MLS stadium and MetroLink advance; Scottrade Center renovations take setback
31 January 2017
April ballot measures for a St. Louis soccer stadium and a sales tax increase for MetroLink expansion made progress at the Board of Aldermen Monday, but some crucial steps remain before they would go to voters.
The MetroLink half-cent sales tax proposal is one step away from board passage, likely on Friday. It won preliminary approval Monday on a 20-3 vote, with Alderman Sharon Tyus, 1st Ward, voting “present.”
Aldermen also voted 17-9 to advance a bill that spells out wording that would appear on the ballot if the proposal for financing a soccer stadium wins board approval. The plan calls for taxpayers to fund $60 million and private investors to spend about $95 million to build a 22,000-seat stadium west of Union Station.
The financing agreements for the soccer bill, which also must be approved by the Board of Aldermen, will be discussed at a Wednesday meeting of the Ways and Means Committee. The soccer stadium measure is dependent on passage of two more bills regarding financing details.
The MetroLink sales tax could clear a final vote of the full board on Friday.
Both the MetroLink tax and the stadium measure would need the mayor’s signature, then city attorneys would petition a circuit judge to put the measures on the April 4 ballot. The board missed the 10-week cutoff last week for placing measures directly on the ballot.
Meanwhile, an effort to fund $67.5 million in renovations to Scottrade Center remains stuck in the Ways and Means Committee after aldermen voted it down 4-3. Board of Aldermen President Lewis Reed said negotiations will continue and the bill will get another hearing.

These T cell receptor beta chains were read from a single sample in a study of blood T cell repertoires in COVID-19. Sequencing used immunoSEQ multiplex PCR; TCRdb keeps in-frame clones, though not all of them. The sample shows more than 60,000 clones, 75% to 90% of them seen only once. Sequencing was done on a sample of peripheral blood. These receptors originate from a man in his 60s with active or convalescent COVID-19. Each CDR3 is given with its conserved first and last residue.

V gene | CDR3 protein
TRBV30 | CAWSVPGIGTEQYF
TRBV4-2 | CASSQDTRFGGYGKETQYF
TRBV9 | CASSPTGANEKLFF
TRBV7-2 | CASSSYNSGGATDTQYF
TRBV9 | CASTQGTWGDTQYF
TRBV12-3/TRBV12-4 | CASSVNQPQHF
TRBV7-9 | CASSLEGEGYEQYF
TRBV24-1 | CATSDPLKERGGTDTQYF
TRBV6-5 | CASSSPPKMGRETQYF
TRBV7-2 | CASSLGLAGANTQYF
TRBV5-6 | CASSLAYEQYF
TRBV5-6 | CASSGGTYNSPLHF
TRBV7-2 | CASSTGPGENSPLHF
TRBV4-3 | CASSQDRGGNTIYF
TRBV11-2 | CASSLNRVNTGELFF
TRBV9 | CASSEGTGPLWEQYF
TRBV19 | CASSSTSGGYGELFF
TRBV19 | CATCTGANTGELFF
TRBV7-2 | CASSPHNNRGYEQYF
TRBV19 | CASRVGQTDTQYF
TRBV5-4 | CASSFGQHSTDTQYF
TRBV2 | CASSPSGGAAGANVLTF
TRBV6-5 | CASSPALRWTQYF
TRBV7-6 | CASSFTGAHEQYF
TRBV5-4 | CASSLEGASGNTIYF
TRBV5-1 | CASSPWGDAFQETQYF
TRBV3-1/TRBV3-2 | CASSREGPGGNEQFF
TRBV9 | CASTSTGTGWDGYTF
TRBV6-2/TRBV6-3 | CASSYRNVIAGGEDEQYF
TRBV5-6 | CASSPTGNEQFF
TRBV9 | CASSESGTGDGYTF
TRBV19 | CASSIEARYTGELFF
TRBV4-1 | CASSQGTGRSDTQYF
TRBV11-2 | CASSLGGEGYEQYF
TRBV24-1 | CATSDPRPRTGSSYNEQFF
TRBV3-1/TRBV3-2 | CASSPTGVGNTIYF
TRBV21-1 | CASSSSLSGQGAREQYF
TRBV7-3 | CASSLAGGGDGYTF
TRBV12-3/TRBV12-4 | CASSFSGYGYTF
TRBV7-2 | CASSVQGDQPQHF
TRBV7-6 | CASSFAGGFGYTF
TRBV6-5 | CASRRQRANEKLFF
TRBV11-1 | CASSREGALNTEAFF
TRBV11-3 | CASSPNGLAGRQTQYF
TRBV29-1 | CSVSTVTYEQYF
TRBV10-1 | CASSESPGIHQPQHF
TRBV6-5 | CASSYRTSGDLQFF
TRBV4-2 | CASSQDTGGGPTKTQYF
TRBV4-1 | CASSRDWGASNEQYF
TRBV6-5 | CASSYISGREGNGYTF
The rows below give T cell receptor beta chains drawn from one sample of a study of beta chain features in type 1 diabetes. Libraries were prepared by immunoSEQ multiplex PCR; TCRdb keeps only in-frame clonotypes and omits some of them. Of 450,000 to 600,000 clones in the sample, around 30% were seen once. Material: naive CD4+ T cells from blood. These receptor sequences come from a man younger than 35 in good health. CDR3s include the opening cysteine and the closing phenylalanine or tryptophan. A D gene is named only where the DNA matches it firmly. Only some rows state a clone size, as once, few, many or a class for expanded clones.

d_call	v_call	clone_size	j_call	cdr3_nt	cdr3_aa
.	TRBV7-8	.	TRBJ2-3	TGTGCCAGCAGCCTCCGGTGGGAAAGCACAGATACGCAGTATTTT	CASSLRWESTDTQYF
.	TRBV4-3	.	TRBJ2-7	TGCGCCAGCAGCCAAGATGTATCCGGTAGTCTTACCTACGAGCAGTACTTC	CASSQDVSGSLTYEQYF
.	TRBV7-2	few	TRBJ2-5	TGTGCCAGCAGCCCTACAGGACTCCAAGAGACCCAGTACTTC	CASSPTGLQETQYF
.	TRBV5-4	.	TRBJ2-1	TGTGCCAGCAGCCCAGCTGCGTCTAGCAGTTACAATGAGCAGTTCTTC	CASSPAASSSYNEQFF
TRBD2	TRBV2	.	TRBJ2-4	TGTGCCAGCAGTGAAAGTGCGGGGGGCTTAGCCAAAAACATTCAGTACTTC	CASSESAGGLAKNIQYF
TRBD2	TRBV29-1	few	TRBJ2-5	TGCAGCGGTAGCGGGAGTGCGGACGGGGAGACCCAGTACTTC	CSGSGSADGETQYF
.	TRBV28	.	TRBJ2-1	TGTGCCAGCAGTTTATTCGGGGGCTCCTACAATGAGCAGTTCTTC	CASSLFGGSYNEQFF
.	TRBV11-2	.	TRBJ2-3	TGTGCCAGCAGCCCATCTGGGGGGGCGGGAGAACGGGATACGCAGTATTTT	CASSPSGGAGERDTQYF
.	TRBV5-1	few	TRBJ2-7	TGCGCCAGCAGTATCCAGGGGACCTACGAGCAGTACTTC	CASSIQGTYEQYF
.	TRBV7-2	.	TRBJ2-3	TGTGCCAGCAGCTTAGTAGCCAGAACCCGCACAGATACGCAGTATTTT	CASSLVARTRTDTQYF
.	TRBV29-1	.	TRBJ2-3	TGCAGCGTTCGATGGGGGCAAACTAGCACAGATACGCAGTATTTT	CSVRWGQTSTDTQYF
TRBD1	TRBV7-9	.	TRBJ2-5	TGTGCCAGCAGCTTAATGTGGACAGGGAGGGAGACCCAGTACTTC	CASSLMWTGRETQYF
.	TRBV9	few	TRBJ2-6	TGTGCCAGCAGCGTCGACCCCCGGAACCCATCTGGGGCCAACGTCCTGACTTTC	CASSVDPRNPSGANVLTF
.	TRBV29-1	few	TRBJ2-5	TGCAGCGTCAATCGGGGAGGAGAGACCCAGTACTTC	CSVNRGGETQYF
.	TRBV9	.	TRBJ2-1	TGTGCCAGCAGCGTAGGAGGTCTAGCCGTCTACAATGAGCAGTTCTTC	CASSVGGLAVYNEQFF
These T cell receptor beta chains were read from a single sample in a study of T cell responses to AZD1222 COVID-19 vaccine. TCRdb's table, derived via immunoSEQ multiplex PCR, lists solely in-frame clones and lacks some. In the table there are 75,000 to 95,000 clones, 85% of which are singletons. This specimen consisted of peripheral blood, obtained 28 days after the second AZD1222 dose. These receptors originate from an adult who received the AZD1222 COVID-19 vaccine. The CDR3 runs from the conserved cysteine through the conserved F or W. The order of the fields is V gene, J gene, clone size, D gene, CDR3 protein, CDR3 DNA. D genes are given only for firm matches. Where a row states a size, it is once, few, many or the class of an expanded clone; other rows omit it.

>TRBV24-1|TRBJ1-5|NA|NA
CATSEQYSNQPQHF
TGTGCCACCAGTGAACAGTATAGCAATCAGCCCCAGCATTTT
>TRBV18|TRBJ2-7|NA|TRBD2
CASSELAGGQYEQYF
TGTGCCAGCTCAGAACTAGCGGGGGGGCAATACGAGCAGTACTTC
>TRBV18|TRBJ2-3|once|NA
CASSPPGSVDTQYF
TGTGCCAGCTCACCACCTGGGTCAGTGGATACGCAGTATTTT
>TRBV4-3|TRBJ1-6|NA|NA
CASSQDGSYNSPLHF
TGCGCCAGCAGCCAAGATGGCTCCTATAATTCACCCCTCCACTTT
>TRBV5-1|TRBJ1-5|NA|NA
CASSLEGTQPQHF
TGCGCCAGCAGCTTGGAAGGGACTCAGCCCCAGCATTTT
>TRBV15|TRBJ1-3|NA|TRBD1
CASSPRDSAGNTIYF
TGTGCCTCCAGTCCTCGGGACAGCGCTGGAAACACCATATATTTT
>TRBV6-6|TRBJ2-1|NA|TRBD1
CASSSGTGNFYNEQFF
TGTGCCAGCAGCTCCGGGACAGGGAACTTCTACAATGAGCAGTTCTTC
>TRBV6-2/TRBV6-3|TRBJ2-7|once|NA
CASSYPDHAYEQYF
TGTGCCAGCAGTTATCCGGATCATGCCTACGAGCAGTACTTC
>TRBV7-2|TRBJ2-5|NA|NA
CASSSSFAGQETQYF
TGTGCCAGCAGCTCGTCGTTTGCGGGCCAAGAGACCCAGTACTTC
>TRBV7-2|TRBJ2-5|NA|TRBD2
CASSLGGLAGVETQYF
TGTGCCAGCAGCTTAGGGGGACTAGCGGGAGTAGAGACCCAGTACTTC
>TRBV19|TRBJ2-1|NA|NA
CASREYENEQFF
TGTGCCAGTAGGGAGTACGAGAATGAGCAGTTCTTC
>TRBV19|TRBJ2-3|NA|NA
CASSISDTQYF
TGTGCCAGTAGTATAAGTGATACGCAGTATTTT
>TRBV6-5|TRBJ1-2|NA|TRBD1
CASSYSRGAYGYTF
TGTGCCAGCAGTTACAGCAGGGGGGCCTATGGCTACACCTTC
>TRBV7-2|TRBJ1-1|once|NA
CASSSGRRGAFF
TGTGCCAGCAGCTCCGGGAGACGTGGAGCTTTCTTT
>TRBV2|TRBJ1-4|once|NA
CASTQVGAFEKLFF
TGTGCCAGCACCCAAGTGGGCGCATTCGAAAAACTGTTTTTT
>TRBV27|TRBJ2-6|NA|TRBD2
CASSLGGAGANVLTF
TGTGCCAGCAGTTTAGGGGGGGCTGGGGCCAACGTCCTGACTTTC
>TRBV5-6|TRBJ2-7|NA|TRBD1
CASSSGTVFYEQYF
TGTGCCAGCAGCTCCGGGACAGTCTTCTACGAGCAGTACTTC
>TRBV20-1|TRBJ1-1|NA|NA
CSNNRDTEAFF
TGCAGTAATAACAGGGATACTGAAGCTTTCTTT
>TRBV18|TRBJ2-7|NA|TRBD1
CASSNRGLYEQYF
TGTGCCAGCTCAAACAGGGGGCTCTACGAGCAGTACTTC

Monday’s overwhelming vote in favor of the MetroLink project is likely a harbinger of the final outcome. But the few aldermen opposed to the plan were fiery in their opposition.
Alderman Tom Villa, 11th Ward, called the plan “repulsive” and “completely illogical,” considering the city’s financial situation and the estimated $2.2 billion it would take to build the route.“We’re kidding ourselves if we think we can take on additional mass transit without the county (involved),” Villa said.
Mayoral candidate and 21st Ward Alderman Antonio French added that the plan is in such an early stage, it’s harmful to advertise the project as a true north-south MetroLink expansion.
“We’re going to have some upset people if you tell them that’s what they are going to get with this tax,” he said, adding that a truly comprehensive route expansion would have to involve the state, county and the federal government.
Alderman Sharon Tyus, 1st Ward, said the plan is part of “a long-standing tradition” of city leaders who can’t say no to a big project despite the myriad problems the city faces.Mayor Francis Slay’s administration estimates the tax increase could generate as much as $20 million a year.
The mayor’s plans call for 60 percent of the tax revenue to go toward the study, planning and eventual construction of a roughly 8-mile MetroLink expansion running from Fairground Park at the north end to Cherokee Street on the city’s South Side.
The remaining 40 percent of the sales tax revenue would be split into 10 percent increments to fund projects in four categories: workforce development, neighborhood revitalization, public safety and infrastructure.